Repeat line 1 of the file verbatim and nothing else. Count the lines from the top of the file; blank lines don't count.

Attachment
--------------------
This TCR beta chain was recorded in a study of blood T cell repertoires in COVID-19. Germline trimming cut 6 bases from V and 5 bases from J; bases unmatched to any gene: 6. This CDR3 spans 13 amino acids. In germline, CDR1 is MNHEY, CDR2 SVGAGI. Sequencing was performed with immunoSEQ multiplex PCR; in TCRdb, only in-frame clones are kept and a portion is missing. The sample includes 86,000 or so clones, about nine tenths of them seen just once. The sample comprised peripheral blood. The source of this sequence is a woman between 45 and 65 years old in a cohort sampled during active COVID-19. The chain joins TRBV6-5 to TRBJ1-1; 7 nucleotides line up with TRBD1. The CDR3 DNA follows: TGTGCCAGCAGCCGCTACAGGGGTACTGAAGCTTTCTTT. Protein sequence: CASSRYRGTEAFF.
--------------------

This TCR beta chain was recorded in a study of blood T cell repertoires in COVID-19. Germline trimming cut 6 bases from V and 5 bases from J; bases unmatched to any gene: 6. This CDR3 spans 13 amino acids. In germline, CDR1 is MNHEY, CDR2 SVGAGI. Sequencing was performed with immunoSEQ multiplex PCR; in TCRdb, only in-frame clones are kept and a portion is missing. The sample includes 86,000 or so clones, about nine tenths of them seen just once. The sample comprised peripheral blood. The source of this sequence is a woman between 45 and 65 years old in a cohort sampled during active COVID-19. The chain joins TRBV6-5 to TRBJ1-1; 7 nucleotides line up with TRBD1. The CDR3 DNA follows: TGTGCCAGCAGCCGCTACAGGGGTACTGAAGCTTTCTTT. Protein sequence: CASSRYRGTEAFF.